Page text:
“Houston, we have a problem,” is a famous quote from the movie “Apollo 13” when the astronauts realize something is not right and they are radioing earth for “the new plan.” Our family uses it whenever we want to signal that we need to recalibrate, At the High Priest’s house, the scene of the religious trial of Jesus, Jesus appears to commit blasphemy by claiming to be I AM, God. On the wilderness journey, people were killed for less. One person was caught collecting wood on Sabbath. Disrespectful children were dealt with severely. Claiming to be God was way over the top in terms of offenses. But the religious authorities are not in the wilderness but are in Jerusalem so now must involve civil authorities to get a death sentence. I think we call it “situational ethics,” I modify how I behave to conform to the norms of the crowd. Mark 15:1 says, “As soon as it was morning, the chief priests with the elders and scribes and the whole council held a consultation, and they bound Jesus and led him away and delivered him to Pilate.” Pilate is Roman authority and has the power to condemn Jesus to death.
We know that from the beginning the religious authorities wanted to kill Jesus, but what about the crowd? What about you and me? We know this scenario! It is our story. People, gather at the capitol to demonstrate, are swept into a crowd, become a mob, and are charged with “insurrection.” A demonstration turns violent and looting results. That was not the intent of most but things got out of hand – perhaps. Perhaps we would like to think we are not one of “those” but we see crowds at sports games that disagree with calls, yelling to “kill the ump!” Swearing by the name of our God has become so common we do not even notice it on TV or at the store. Hopefully we do not participate – just silence. The slide from moral convictions we talk about on Sunday to social behavior on Monday, when income tax is due, is a slide we know. Our lives are spent between Jerusalem and Rome, between beliefs and behavior.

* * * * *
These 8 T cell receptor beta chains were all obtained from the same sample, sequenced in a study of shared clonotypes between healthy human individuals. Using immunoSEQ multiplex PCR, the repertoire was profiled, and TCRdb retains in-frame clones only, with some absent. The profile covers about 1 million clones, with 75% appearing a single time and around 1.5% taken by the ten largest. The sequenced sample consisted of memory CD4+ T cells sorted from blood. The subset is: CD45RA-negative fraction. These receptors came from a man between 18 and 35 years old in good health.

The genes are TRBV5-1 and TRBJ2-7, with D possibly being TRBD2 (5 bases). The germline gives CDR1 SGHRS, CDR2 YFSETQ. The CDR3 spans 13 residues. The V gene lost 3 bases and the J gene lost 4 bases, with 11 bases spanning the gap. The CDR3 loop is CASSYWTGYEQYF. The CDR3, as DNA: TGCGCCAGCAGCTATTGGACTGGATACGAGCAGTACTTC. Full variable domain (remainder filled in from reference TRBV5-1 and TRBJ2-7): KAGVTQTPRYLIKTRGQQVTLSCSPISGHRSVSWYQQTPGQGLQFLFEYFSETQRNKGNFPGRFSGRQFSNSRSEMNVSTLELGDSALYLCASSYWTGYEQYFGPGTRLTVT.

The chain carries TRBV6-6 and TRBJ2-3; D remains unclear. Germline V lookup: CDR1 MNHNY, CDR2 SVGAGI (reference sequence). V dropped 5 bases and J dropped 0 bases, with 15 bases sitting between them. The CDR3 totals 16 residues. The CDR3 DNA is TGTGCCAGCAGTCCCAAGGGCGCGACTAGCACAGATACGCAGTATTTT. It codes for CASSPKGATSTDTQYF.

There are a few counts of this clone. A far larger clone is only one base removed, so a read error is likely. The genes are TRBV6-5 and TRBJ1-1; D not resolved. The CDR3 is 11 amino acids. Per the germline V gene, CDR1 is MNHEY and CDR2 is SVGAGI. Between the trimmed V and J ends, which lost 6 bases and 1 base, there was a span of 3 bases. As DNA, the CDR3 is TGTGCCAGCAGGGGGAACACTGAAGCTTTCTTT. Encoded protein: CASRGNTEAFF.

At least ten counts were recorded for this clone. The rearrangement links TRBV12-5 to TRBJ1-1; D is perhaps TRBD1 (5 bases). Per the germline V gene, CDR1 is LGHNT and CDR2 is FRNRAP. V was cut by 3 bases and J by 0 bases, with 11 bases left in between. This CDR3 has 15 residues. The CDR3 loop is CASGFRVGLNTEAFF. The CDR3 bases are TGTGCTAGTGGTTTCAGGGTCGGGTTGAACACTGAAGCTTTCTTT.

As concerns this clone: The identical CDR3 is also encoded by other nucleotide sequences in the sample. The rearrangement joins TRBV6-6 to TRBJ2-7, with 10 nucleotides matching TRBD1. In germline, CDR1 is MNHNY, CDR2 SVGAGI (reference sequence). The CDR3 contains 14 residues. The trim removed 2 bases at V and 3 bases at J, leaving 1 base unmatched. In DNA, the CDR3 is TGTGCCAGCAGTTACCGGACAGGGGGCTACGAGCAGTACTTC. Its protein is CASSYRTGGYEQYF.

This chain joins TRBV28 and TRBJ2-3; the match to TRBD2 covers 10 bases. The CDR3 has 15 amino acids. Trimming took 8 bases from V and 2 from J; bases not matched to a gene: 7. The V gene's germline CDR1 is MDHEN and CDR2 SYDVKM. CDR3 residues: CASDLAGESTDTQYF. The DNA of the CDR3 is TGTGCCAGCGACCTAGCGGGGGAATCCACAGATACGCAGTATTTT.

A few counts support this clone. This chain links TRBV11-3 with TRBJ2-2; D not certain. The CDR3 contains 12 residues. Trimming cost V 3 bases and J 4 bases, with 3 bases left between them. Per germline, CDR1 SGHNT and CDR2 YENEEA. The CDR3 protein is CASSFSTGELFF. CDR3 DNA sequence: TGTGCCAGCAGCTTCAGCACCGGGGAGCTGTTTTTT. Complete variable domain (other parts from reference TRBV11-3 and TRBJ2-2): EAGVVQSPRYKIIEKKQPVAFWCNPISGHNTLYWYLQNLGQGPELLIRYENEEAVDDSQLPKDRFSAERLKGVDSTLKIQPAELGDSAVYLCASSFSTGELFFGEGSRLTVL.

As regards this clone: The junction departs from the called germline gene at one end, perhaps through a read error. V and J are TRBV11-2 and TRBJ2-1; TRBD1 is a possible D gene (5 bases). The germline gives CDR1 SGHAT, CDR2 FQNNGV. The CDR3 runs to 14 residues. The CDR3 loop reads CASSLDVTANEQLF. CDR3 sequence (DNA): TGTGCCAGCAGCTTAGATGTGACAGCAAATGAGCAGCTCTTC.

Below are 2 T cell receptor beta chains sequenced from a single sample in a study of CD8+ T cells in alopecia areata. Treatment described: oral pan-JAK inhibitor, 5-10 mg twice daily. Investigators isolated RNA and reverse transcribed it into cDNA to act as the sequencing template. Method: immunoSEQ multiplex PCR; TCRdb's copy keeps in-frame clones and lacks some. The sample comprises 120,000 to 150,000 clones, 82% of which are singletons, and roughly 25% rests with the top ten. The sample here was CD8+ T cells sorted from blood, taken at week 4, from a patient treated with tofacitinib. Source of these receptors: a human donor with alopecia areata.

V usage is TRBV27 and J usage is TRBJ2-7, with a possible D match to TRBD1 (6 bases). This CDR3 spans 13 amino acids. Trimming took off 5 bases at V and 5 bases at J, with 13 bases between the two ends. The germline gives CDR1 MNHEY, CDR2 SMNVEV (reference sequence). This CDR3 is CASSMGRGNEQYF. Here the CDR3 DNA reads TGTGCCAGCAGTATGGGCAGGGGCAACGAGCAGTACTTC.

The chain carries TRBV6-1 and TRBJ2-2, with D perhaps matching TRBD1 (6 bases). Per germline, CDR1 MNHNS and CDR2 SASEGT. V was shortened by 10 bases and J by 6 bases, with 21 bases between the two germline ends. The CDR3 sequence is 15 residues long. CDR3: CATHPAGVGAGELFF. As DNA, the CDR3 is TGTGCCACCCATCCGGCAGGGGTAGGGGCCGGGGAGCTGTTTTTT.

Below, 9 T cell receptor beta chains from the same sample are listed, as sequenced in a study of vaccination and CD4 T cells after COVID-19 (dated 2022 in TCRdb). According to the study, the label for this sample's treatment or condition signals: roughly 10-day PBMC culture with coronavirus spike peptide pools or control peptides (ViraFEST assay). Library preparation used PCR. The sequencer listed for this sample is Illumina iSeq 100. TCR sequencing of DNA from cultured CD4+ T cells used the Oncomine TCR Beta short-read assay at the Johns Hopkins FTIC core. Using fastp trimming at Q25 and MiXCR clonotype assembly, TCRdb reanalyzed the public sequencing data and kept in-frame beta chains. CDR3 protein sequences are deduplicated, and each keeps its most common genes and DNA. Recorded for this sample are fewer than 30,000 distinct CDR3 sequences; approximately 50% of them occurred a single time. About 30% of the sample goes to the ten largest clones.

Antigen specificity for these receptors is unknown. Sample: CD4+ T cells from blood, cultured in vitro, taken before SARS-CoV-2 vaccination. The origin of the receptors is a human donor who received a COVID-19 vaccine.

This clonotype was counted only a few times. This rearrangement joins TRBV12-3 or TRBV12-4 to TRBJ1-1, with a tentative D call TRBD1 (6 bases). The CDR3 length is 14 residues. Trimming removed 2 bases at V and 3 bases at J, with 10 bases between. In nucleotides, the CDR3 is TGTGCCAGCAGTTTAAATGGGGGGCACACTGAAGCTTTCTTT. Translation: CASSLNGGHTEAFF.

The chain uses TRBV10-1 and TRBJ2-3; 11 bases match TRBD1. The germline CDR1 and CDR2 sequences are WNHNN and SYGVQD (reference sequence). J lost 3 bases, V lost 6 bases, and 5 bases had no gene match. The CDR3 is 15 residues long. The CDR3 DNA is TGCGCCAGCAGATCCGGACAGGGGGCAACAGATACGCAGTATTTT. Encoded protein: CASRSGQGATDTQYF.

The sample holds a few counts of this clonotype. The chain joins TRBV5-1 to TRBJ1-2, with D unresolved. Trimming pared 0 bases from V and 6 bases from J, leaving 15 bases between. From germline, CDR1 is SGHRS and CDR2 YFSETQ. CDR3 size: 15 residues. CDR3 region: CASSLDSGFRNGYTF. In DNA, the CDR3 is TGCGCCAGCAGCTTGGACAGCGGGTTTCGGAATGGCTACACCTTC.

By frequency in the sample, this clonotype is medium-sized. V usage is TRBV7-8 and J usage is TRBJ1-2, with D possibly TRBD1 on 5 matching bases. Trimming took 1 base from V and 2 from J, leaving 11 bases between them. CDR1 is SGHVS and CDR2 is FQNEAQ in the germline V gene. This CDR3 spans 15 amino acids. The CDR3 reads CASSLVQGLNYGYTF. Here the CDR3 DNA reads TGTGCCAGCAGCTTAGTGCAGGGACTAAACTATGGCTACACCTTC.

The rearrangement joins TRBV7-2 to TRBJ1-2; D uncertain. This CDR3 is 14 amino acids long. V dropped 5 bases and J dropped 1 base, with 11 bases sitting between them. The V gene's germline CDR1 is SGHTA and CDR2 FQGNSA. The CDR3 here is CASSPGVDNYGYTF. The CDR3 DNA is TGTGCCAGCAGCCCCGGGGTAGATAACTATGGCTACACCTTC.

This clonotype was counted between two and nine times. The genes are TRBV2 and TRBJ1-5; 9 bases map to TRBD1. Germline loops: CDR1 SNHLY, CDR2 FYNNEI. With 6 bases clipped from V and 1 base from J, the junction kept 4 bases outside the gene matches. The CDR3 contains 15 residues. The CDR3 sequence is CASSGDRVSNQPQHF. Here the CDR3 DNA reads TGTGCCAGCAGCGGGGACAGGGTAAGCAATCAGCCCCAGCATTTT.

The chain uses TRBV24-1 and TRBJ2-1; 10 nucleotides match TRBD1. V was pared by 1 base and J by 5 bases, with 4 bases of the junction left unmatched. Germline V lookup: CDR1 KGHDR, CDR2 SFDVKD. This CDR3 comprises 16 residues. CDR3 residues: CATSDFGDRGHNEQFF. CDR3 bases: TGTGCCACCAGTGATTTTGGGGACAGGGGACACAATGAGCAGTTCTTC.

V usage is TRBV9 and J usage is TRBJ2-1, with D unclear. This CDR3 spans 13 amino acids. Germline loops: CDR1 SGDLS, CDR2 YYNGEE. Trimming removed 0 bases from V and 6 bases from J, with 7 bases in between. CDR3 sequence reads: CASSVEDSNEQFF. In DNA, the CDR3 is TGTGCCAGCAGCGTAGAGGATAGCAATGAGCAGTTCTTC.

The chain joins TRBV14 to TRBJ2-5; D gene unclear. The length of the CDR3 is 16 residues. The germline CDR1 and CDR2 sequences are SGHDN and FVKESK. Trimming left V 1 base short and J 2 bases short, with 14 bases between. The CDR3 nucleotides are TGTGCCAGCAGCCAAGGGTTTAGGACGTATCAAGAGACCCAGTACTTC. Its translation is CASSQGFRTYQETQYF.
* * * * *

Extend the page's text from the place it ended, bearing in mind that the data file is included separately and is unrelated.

Lent confronts me. Where would I have been on that Good Friday morning? Asleep in bed? Following the crowd? Hiding in fear? Lost in grief and confusion? May the passage of time not numb us to our very real tendency to compromise our beliefs and be silent in the public areas of our life. We may hang our head and recognize ourselves but we are not people without hope. Jesus is walking the walk and talking the talk that saves sinners like us. He is not afraid and he cares for us, even when we are broken. Thank you, Lord!